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UTK CS 460 - PHP - Processing XHTML Forms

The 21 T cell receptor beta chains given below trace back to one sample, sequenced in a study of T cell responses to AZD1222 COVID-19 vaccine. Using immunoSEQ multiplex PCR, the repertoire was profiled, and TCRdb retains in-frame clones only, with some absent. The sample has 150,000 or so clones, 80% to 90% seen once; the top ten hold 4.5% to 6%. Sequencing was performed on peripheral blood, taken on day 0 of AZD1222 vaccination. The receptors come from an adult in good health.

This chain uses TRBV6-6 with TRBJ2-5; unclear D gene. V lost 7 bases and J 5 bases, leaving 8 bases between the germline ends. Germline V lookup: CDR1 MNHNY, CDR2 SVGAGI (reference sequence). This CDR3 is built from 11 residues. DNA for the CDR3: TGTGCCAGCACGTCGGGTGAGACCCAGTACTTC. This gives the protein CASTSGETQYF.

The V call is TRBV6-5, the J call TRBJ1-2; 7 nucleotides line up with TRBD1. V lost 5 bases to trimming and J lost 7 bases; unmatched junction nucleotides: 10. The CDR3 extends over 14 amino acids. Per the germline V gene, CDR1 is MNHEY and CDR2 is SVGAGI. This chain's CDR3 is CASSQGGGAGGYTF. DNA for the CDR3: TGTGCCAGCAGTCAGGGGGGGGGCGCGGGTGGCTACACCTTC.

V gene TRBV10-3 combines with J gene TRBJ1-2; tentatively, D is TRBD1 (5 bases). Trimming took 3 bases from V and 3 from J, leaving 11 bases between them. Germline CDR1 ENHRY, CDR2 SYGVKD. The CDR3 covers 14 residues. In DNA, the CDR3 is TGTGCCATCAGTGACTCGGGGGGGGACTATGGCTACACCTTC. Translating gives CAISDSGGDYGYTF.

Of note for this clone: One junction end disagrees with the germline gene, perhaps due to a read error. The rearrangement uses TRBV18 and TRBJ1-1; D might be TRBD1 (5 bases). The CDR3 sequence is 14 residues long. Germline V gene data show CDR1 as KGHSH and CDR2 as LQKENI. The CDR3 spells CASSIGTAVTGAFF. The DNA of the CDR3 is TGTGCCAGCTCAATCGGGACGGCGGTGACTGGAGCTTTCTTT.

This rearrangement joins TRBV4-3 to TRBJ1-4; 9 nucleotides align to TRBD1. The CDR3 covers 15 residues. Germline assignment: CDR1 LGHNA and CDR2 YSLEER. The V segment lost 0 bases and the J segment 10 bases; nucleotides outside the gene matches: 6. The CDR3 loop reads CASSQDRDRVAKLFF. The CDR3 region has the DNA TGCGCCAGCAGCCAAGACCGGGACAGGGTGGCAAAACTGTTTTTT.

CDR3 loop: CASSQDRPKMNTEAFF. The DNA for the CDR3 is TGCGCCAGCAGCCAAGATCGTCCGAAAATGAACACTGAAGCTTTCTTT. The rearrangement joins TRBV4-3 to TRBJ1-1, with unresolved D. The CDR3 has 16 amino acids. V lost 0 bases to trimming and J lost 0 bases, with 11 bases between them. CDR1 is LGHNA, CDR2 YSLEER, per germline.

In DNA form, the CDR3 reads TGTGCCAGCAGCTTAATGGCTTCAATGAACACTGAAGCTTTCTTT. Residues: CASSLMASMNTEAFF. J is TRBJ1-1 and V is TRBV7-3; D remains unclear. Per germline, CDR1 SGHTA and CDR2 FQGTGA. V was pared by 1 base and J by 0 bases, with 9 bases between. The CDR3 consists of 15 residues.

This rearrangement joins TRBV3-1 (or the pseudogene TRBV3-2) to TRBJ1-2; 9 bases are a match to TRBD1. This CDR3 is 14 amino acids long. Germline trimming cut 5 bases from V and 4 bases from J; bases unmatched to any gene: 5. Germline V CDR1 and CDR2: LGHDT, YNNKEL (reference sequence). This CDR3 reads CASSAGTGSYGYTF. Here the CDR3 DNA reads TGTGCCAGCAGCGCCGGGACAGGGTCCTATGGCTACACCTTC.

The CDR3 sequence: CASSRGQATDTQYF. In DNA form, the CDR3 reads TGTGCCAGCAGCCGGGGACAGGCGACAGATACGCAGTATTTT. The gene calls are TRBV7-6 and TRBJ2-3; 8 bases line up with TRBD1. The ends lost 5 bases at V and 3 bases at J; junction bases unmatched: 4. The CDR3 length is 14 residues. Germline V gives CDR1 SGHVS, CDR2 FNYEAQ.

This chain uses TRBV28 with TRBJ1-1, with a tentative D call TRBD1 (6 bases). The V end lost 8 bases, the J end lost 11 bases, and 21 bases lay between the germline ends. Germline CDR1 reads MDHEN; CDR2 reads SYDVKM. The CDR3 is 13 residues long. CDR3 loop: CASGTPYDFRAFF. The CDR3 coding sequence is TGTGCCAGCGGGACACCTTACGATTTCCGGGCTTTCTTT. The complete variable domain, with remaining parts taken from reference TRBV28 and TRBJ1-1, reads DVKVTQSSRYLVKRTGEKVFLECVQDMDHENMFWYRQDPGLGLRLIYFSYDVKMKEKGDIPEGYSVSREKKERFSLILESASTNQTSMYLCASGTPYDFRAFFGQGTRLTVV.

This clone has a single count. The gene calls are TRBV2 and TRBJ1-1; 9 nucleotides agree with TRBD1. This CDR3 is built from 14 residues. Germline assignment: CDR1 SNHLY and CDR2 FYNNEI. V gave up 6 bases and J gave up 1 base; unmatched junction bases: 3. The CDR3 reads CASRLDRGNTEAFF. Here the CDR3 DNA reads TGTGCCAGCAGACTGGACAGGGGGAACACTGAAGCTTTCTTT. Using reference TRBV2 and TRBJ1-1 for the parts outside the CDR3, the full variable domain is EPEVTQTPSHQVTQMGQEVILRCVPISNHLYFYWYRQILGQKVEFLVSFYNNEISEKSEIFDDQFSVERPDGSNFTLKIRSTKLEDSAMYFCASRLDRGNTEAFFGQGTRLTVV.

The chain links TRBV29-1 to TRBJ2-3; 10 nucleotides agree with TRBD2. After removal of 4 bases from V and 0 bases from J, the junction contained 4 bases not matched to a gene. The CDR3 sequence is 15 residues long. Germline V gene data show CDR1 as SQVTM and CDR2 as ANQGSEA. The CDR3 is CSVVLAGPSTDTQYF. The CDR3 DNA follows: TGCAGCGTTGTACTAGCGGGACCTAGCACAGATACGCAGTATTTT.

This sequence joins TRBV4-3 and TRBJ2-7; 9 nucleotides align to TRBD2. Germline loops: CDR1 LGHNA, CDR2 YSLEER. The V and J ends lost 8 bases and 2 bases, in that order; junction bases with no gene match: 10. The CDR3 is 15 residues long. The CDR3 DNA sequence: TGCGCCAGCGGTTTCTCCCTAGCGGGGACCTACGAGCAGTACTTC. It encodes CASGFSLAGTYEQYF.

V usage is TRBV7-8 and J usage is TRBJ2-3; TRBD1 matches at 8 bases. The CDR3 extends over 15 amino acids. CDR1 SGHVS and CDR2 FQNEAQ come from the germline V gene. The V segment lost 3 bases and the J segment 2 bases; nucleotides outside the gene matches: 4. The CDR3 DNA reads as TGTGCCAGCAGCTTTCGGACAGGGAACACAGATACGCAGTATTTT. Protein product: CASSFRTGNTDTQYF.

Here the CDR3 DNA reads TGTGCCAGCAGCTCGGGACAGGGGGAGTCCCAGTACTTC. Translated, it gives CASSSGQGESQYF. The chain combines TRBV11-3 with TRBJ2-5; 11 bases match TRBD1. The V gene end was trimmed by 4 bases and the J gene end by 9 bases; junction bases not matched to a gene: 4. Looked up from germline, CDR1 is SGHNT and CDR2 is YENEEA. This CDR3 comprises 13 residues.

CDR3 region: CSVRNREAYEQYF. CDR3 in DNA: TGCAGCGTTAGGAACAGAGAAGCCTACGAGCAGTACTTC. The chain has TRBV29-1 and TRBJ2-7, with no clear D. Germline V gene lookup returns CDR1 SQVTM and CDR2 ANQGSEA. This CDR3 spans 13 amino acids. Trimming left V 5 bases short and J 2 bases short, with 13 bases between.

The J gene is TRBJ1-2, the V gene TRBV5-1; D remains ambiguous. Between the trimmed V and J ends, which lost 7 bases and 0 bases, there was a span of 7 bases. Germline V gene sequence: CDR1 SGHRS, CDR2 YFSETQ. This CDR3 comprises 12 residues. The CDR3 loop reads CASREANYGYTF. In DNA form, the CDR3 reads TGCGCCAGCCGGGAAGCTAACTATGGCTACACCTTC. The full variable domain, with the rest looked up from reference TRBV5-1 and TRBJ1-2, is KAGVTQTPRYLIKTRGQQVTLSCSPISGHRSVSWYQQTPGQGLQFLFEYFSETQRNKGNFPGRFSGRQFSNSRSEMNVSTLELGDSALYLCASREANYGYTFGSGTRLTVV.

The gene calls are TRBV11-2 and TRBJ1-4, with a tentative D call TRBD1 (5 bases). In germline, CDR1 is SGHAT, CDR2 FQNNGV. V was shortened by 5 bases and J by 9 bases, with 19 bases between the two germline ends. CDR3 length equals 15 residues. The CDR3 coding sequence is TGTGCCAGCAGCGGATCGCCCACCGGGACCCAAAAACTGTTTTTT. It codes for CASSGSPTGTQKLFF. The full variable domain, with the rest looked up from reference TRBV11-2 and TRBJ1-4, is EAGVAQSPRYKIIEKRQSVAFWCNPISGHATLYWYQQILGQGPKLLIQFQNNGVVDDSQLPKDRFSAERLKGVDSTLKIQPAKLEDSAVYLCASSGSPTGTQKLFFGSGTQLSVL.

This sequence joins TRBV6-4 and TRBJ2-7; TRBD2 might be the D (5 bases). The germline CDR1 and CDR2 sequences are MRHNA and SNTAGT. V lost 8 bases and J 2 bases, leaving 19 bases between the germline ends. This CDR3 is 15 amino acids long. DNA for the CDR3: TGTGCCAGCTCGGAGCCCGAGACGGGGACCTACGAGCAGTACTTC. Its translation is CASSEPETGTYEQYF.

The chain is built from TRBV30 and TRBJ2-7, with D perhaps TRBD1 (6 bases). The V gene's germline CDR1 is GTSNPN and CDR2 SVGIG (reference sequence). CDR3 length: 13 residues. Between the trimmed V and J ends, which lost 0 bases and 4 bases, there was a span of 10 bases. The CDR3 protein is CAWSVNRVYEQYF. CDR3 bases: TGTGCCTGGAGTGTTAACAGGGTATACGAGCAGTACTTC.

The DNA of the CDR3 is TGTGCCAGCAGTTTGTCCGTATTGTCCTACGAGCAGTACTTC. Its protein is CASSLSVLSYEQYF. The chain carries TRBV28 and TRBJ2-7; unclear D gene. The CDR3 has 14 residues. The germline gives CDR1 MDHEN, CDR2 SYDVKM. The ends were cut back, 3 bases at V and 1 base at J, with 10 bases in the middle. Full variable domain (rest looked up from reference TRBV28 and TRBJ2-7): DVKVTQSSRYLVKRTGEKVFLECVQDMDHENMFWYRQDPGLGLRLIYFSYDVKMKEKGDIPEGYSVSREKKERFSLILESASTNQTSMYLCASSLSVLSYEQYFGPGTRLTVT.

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PHP: Processing XHTML Forms Introduction A Web form is a common method for allowing the user to provide input. As described in XHTML: Forms, there are two parts to a form: the user interface, and a script to process the input and ultimately do something meaningful with it. This document explains how PHP can be used to process form-based input. Consult the XHTML: Forms document for details about form syntax, submission method types (i.e., GET and POST), and the types of form widgets. Form setup The first step in handling user input via Web forms is to create the user interface. The form is typically defined in an XHTML document (e.g., a file that ends with .html) unless the form itself has dynamic content. The action attribute of the form element should be the URL of the PHP script that will be processing the form data. Consider the following XHTML markup that defines a form with selection widgets, text input widgets, and a hidden field. Note that the action attribute of the form element designates the PHP script processform.php as the recipient of the form data. <form method="post" action="processform.php"> <!-- Radio buttons, none pre-selected --> <p>How would you rate your skill in programming?<br /> <input type="radio" name="skill" value="beg" />Beginner <input type="radio" name="skill" value="int" />Intermediate <input type="radio" name="skill" value="adv" />Advanced <input type="radio" name="skill" value="sup" />Super-hacker</p> <!-- Radio buttons, one pre-selected --> <p>How many hours do you spend programming each week?<br /> <input type="radio" name="hours" value="0-10" />0-10<br /> <input type="radio" name="hours" value="11-20" checked="checked" />11-20<br /> <input type="radio" name="hours" value="21-30" />21-30<br /> <input type="radio" name="hours" value="30+" />30+</p> <!-- Checkboxes, several pre-selected --> <p>I agree to...<br /> <input type="checkbox" name="cheaplabor" value="yes" checked="checked" />work for $1.50/hour.<br /> <input type="checkbox" name="longdays" value="yes" checked="checked" />work 12 hours per day.<br /> <input type="checkbox" name="late" value="yes" />show up late every day.<br /> <input type="checkbox" name="usecomments" value="yes" checked="checked" />comment my code. <br /></p> <!-- Menu, one selected, multiple selections allowed --> <select name="state[]" size="5" multiple="multiple"> <option value="al">Alabama</option> <option value="ak">Alaska</option> <option value="as">American Samoa</option> <option value="az">Arizona</option> <option value="ar">Arkansas</option> <option value="ca" selected="selected">California</option> <option value="other">Some other state</option> </select> <!-- Text box and password box --> <p>Username: <input type="text" name="username" /></p> <p>Password: <input type="password" name="passwd" /></p><!-- Text area --> <textarea name="comments" rows="5" cols="40"></textarea> <!-- Hidden field --> <input type="hidden" name="promotion_code" value="x3g9kf43" /> <!-- Submit button --> <p><input type="submit" value="Submit the Data" /></p> </form> Now that the user interface has been established, the PHP script can be created to process the data. Receiving form data Recall that form data is submitted in name-value pairs, which are derived from the form widgets’ name and value attributes. The standard method for accessing this data is by accessing one of the predefined associative arrays named $_POST and $_GET, depending on the form submission method used. The syntax is $_POST['name'], where name corresponds to the name attribute of a given form widget. Here is a complete PHP script that lists the name-value pairs in a table. <!DOCTYPE html PUBLIC "-//W3C//DTD XHTML 1.0 Transitional//EN" "http://www.w3.org/TR/xhtml1/DTD/xhtml1-transitional.dtd"> <html xmlns="http://www.w3.org/1999/xhtml"> <head> <meta http-equiv="content-type" content="text/html; charset=utf-8" /> <title>Programming is Fun!</title> </head> <body> <h1>Form Results</h1> <table border="1"> <tr><th>Field</th><th>Value</th></tr> <?php> print "<tr><td>Skill</td><td>{$_POST['skill']}</td></tr>\n"; print "<tr><td>Hours spent programming</td><td>{$_POST['hours']}</td></tr>\n"; print "<tr><td>Programming languages used</td><td>{$_POST['proglang']}</td></tr>\n"; print "<tr><td>Work for $1.50/hr?</td><td>{$_POST['cheaplabor']}</td></tr>\n"; print "<tr><td>Work 12-hour days?</td><td>{$_POST['longdays']}</td></tr>\n"; print "<tr><td>Show up late?</td><td>{$_POST['late']}</td></tr>\n"; print "<tr><td>Comment your code?</td><td>{$_POST['usecomments']}</td></tr>\n"; print "<tr><td>State of residence</td><td>{$_POST['state']}</td></tr>\n"; print "<tr><td>Username</td><td>{$_POST['username']}</td></tr>\n"; print "<tr><td>Password</td><td>{$_POST['passwd']}</td></tr>\n"; print "<tr><td>Comments</td><td>{$_POST['comments']}</td></tr>\n"; print "<tr><td>Promotion code</td><td>{$_POST['promotion_code']}</td></tr>\n"; ?> </table> </body> </html> If a value for a form widget was not specified – for example, if no text was supplied for the text box named username – the value for that entry in the $_GET or $_POST associative array will be the empty string. The empty string is simply the result of trying to print the value of an undefined key in an associative array. Menus with multiple selections When using a menu widget that allows multiple selections, an empty pair of brackets must be added to the name attribute of the select element. Recall the menu definition from the previous XHTML markup: <select name="state[]" size="5" multiple="multiple"> ... </select> If the brackets are omitted, only the bottom-most selected menu choice will be available via the $_GET or $_POST associative arrays. For example, suppose that three menu options were selected: Alabama, Alaska, and Arkansas.Without the brackets, the value of $_POST['state'] is the string "Arkansas". However, if the name attribute’s value for the select element is changed to state[], the value stored in $_POST['state'] is an array with three string elements. There are several things to note here: • When multiple menu options are selected, the form data sent to the server actually contains multiple name-value pairs. For example, the URL encoding for a GET request may look